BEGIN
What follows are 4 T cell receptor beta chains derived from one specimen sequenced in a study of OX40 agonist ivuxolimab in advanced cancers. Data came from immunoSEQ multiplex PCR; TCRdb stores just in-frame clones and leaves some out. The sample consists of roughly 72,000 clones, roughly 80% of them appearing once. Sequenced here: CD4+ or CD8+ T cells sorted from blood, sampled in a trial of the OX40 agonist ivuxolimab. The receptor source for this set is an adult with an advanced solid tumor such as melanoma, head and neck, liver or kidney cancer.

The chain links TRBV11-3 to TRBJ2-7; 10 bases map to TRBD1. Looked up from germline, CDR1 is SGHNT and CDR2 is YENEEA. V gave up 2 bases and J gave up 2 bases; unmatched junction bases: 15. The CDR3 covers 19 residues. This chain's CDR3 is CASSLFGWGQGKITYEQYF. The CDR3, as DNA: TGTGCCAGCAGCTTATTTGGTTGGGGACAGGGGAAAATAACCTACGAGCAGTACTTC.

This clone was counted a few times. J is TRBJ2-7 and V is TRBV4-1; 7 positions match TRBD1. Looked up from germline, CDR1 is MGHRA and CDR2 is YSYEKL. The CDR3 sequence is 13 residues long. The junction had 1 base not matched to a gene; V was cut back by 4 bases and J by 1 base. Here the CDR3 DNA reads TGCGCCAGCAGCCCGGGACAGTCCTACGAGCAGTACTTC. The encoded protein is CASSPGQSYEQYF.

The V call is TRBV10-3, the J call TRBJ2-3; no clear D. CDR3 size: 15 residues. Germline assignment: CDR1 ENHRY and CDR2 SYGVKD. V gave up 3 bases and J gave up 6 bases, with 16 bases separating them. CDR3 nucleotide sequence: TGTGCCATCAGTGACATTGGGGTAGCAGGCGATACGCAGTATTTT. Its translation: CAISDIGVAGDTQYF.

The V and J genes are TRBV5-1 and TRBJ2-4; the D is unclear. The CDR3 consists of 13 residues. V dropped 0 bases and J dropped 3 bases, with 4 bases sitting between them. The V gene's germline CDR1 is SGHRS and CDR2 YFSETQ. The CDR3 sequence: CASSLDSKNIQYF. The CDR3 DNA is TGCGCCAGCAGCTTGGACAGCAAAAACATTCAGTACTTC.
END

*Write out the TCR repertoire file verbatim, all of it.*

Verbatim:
What follows are 4 T cell receptor beta chains derived from one specimen sequenced in a study of OX40 agonist ivuxolimab in advanced cancers. Data came from immunoSEQ multiplex PCR; TCRdb stores just in-frame clones and leaves some out. The sample consists of roughly 72,000 clones, roughly 80% of them appearing once. Sequenced here: CD4+ or CD8+ T cells sorted from blood, sampled in a trial of the OX40 agonist ivuxolimab. The receptor source for this set is an adult with an advanced solid tumor such as melanoma, head and neck, liver or kidney cancer.

The chain links TRBV11-3 to TRBJ2-7; 10 bases map to TRBD1. Looked up from germline, CDR1 is SGHNT and CDR2 is YENEEA. V gave up 2 bases and J gave up 2 bases; unmatched junction bases: 15. The CDR3 covers 19 residues. This chain's CDR3 is CASSLFGWGQGKITYEQYF. The CDR3, as DNA: TGTGCCAGCAGCTTATTTGGTTGGGGACAGGGGAAAATAACCTACGAGCAGTACTTC.

This clone was counted a few times. J is TRBJ2-7 and V is TRBV4-1; 7 positions match TRBD1. Looked up from germline, CDR1 is MGHRA and CDR2 is YSYEKL. The CDR3 sequence is 13 residues long. The junction had 1 base not matched to a gene; V was cut back by 4 bases and J by 1 base. Here the CDR3 DNA reads TGCGCCAGCAGCCCGGGACAGTCCTACGAGCAGTACTTC. The encoded protein is CASSPGQSYEQYF.

The V call is TRBV10-3, the J call TRBJ2-3; no clear D. CDR3 size: 15 residues. Germline assignment: CDR1 ENHRY and CDR2 SYGVKD. V gave up 3 bases and J gave up 6 bases, with 16 bases separating them. CDR3 nucleotide sequence: TGTGCCATCAGTGACATTGGGGTAGCAGGCGATACGCAGTATTTT. Its translation: CAISDIGVAGDTQYF.

The V and J genes are TRBV5-1 and TRBJ2-4; the D is unclear. The CDR3 consists of 13 residues. V dropped 0 bases and J dropped 3 bases, with 4 bases sitting between them. The V gene's germline CDR1 is SGHRS and CDR2 YFSETQ. The CDR3 sequence: CASSLDSKNIQYF. The CDR3 DNA is TGCGCCAGCAGCTTGGACAGCAAAAACATTCAGTACTTC.